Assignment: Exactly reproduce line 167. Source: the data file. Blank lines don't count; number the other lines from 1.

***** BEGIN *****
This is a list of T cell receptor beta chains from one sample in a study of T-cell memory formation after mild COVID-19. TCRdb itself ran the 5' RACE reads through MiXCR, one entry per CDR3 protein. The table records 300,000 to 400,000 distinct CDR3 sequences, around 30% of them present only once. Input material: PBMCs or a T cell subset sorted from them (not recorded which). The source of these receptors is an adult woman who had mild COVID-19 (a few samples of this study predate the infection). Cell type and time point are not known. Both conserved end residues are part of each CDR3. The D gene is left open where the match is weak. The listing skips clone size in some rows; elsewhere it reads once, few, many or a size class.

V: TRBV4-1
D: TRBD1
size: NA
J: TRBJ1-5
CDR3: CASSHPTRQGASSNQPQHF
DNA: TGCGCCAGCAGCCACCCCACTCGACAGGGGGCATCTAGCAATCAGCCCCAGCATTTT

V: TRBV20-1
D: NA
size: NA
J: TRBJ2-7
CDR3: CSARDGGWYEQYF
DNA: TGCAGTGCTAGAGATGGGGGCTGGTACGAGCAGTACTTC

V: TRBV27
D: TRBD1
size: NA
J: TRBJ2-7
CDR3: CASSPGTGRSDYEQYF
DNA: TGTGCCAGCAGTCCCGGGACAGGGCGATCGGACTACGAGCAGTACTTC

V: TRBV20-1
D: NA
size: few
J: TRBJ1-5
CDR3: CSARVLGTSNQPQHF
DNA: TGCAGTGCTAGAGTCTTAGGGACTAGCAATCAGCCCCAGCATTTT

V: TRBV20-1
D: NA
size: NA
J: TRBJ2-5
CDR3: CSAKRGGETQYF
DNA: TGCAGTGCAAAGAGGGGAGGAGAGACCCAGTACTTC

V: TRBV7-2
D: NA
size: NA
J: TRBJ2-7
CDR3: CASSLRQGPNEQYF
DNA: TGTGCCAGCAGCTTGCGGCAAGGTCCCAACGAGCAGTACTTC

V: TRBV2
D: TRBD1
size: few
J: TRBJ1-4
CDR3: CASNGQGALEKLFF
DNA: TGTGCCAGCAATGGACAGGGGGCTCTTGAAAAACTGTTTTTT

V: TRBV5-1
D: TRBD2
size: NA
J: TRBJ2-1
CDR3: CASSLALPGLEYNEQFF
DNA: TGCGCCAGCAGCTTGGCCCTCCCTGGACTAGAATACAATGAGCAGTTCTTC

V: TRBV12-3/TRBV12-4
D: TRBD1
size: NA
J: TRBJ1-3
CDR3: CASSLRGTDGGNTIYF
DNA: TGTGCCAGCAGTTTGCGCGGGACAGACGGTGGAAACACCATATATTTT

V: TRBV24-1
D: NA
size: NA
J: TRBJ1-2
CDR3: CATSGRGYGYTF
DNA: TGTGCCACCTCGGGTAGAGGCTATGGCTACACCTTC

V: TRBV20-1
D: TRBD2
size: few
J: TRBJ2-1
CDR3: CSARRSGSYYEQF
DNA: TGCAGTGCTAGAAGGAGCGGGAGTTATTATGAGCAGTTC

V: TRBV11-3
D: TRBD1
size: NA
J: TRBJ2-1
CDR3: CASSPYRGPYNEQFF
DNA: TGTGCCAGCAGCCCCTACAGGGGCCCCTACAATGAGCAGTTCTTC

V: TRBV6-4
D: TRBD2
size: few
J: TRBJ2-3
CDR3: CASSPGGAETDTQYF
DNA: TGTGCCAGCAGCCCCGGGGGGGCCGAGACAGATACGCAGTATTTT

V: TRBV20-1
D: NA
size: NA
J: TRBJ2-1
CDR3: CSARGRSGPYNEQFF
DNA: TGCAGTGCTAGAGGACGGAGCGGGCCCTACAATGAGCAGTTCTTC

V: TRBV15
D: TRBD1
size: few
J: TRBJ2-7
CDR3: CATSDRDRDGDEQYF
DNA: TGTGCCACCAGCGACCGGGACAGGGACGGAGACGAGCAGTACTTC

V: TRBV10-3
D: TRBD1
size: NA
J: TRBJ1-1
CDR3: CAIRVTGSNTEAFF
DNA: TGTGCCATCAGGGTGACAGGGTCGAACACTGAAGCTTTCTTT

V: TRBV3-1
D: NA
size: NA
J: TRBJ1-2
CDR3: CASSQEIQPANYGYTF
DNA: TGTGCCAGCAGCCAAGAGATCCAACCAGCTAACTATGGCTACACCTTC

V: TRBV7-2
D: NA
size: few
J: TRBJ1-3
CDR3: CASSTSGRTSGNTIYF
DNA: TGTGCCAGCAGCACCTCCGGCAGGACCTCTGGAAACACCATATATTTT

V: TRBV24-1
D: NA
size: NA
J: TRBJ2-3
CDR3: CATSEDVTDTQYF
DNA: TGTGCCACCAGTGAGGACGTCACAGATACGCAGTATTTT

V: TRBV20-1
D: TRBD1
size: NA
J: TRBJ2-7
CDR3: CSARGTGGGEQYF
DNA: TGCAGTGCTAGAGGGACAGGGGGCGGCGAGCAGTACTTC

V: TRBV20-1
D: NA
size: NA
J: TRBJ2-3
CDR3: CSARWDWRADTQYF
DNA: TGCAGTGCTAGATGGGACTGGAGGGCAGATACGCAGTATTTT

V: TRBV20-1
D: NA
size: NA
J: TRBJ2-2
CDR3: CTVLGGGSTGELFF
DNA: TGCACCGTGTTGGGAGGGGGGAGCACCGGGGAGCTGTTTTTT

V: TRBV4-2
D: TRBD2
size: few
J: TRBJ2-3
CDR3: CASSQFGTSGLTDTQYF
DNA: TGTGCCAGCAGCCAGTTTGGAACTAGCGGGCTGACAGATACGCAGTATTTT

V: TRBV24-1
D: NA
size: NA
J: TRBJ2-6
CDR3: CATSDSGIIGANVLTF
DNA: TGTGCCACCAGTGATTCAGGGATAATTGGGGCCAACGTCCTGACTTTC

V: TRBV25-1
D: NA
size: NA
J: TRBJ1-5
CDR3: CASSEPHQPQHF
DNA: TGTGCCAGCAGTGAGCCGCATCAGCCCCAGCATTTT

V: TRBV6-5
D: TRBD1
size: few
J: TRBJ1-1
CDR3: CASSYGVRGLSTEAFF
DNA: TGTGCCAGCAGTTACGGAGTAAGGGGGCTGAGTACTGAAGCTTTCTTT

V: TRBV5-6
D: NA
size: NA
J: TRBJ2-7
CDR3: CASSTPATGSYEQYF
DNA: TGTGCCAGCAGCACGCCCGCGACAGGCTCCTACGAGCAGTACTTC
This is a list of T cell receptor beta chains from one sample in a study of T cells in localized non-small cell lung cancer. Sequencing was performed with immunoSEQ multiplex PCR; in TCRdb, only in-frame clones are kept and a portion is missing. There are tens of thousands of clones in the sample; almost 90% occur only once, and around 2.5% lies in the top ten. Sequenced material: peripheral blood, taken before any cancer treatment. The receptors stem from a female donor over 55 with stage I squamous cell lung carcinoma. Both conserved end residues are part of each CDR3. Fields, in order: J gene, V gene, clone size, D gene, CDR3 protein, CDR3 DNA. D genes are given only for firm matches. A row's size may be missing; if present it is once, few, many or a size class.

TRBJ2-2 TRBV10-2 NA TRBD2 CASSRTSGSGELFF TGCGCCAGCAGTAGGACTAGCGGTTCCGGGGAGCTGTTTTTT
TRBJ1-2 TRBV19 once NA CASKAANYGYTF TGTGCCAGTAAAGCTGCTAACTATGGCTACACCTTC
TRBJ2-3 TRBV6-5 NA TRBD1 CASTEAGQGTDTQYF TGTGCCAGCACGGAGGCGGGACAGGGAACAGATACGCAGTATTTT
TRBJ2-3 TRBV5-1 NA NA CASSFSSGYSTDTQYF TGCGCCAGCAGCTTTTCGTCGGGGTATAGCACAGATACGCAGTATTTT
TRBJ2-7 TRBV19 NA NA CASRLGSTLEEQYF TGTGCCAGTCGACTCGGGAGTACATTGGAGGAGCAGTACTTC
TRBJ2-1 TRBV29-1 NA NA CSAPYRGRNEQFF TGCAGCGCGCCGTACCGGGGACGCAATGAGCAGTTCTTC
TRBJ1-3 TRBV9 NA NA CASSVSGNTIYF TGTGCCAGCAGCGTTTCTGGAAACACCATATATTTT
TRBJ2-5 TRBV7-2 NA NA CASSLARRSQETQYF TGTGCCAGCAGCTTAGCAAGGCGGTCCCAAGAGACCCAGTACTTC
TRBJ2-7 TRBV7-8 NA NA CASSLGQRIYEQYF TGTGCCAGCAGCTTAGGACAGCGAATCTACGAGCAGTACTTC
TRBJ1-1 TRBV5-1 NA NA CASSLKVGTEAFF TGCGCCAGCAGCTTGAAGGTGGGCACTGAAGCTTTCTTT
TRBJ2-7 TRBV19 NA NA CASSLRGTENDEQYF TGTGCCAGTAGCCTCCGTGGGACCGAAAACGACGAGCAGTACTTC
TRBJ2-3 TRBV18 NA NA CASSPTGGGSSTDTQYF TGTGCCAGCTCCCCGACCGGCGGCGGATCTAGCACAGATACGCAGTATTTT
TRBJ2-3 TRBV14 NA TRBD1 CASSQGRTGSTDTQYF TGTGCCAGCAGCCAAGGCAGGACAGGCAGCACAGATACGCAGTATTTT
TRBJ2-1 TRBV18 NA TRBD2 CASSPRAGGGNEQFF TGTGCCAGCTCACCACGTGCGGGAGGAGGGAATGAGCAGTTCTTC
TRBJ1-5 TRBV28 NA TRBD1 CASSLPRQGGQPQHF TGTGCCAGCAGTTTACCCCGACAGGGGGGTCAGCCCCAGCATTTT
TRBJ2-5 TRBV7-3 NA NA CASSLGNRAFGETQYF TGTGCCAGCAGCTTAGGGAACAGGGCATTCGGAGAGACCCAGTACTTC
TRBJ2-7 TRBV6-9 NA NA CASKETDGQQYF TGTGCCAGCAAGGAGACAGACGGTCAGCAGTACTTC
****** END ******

TRBJ2-3 TRBV6-5 NA TRBD1 CASTEAGQGTDTQYF TGTGCCAGCACGGAGGCGGGACAGGGAACAGATACGCAGTATTTT